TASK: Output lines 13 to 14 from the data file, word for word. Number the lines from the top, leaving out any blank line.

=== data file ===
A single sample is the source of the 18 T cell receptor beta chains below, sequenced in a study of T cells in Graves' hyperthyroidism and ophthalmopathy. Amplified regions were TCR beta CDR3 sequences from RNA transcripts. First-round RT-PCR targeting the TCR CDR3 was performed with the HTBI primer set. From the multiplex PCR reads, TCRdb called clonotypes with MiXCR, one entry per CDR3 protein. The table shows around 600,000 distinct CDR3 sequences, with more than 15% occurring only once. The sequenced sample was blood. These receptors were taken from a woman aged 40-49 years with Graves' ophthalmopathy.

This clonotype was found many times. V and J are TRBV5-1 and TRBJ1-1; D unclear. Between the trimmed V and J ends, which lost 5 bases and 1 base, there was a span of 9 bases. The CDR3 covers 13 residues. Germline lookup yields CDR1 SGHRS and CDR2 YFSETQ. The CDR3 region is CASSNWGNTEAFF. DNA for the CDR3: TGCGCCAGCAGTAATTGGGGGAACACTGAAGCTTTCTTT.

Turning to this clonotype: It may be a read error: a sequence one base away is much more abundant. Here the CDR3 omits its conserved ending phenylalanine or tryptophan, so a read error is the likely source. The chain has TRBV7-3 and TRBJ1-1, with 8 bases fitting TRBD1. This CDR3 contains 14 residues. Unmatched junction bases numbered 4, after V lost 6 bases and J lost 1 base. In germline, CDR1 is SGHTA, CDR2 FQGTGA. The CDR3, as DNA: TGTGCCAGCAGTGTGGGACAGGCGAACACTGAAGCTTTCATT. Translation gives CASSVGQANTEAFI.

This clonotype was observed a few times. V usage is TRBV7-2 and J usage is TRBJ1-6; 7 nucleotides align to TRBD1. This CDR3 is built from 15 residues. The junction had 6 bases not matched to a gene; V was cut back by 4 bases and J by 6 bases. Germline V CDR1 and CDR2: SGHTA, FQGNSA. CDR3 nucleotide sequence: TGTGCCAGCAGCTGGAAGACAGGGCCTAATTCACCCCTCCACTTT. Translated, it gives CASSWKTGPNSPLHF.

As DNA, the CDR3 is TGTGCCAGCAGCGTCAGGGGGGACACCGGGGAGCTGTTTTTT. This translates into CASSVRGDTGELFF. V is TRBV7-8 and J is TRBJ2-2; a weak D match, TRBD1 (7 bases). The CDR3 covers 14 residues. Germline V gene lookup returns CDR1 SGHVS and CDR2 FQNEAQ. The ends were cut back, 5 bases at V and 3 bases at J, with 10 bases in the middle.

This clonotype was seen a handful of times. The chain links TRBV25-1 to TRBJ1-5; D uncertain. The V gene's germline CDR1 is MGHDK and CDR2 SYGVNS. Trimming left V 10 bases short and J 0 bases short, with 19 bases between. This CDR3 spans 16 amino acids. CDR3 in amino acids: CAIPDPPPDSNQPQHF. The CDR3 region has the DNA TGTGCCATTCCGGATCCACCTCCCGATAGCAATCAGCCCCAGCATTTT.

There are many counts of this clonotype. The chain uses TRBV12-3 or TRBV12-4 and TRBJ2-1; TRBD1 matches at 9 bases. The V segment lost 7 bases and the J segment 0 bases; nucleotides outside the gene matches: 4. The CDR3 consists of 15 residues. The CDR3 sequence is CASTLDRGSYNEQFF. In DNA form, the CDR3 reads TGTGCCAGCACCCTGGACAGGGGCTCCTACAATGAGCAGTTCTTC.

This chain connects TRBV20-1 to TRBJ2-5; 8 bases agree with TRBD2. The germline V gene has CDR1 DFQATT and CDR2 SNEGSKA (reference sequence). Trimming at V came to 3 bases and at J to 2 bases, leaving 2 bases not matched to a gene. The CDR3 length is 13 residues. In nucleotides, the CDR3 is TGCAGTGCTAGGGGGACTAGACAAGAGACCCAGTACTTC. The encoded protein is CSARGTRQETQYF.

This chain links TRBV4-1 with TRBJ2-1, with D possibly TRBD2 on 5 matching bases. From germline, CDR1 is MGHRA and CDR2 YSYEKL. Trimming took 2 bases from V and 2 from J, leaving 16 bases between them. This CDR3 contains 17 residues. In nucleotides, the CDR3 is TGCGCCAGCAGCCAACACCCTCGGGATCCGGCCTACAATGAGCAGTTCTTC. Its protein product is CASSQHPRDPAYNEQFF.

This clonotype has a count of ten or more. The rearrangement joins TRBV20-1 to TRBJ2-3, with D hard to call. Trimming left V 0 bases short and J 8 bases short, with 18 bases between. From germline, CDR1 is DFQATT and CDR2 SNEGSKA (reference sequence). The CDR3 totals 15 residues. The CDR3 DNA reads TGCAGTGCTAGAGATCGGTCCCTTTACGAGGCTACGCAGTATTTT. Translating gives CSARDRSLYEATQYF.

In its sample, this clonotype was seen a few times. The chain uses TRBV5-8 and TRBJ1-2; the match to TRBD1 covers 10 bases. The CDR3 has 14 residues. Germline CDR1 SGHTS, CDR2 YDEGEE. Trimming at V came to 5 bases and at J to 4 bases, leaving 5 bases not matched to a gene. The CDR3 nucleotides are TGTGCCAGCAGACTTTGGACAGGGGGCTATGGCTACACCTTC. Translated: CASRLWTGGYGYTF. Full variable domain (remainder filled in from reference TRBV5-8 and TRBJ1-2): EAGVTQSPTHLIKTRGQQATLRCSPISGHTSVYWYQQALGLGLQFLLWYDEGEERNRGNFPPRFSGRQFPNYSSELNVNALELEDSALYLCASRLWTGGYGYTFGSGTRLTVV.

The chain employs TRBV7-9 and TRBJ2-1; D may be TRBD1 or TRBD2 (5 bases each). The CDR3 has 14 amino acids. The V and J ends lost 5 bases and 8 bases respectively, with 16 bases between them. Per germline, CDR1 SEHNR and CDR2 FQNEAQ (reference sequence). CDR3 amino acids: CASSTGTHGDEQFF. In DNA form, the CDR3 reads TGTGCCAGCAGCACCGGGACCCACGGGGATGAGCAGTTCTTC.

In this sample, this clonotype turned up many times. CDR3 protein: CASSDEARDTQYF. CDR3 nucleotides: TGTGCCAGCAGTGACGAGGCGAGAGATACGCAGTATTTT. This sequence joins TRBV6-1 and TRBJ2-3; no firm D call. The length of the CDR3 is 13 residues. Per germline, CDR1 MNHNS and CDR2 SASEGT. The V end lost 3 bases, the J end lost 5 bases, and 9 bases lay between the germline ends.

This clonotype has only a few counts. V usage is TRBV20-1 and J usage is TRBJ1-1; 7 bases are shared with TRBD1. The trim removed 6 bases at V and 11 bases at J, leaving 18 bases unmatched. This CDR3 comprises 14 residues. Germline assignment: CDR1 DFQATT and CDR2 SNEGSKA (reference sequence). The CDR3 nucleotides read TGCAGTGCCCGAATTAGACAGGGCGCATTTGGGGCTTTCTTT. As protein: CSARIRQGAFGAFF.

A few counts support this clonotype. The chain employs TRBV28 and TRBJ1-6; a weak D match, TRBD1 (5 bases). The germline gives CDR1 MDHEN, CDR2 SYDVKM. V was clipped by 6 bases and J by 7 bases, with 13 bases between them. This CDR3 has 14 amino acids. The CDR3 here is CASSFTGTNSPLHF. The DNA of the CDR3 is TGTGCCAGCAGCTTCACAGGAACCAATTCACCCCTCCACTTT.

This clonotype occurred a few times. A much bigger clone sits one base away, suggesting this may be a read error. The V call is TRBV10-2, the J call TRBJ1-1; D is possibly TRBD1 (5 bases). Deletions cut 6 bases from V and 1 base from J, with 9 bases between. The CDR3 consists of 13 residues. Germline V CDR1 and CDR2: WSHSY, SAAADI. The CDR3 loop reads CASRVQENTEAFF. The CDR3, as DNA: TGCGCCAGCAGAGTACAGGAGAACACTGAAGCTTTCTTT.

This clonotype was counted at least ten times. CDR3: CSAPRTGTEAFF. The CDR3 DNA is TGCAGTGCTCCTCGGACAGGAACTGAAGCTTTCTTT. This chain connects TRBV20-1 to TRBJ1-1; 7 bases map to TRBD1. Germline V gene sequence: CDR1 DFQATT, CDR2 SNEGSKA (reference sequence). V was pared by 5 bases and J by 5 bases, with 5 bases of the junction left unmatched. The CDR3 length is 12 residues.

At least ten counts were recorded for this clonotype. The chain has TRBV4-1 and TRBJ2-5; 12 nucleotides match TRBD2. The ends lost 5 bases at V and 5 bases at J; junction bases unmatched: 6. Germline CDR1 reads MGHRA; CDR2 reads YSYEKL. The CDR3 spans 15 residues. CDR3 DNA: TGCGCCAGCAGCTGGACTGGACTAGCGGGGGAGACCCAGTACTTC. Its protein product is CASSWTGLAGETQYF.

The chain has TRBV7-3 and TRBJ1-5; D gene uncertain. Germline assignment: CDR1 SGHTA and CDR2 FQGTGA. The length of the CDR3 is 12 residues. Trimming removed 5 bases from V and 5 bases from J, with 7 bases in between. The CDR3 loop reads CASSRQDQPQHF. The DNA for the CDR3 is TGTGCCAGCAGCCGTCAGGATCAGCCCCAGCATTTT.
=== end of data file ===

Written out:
In this sample, this clonotype turned up many times. CDR3 protein: CASSDEARDTQYF. CDR3 nucleotides: TGTGCCAGCAGTGACGAGGCGAGAGATACGCAGTATTTT. This sequence joins TRBV6-1 and TRBJ2-3; no firm D call. The length of the CDR3 is 13 residues. Per germline, CDR1 MNHNS and CDR2 SASEGT. The V end lost 3 bases, the J end lost 5 bases, and 9 bases lay between the germline ends.

This clonotype has only a few counts. V usage is TRBV20-1 and J usage is TRBJ1-1; 7 bases are shared with TRBD1. The trim removed 6 bases at V and 11 bases at J, leaving 18 bases unmatched. This CDR3 comprises 14 residues. Germline assignment: CDR1 DFQATT and CDR2 SNEGSKA (reference sequence). The CDR3 nucleotides read TGCAGTGCCCGAATTAGACAGGGCGCATTTGGGGCTTTCTTT. As protein: CSARIRQGAFGAFF.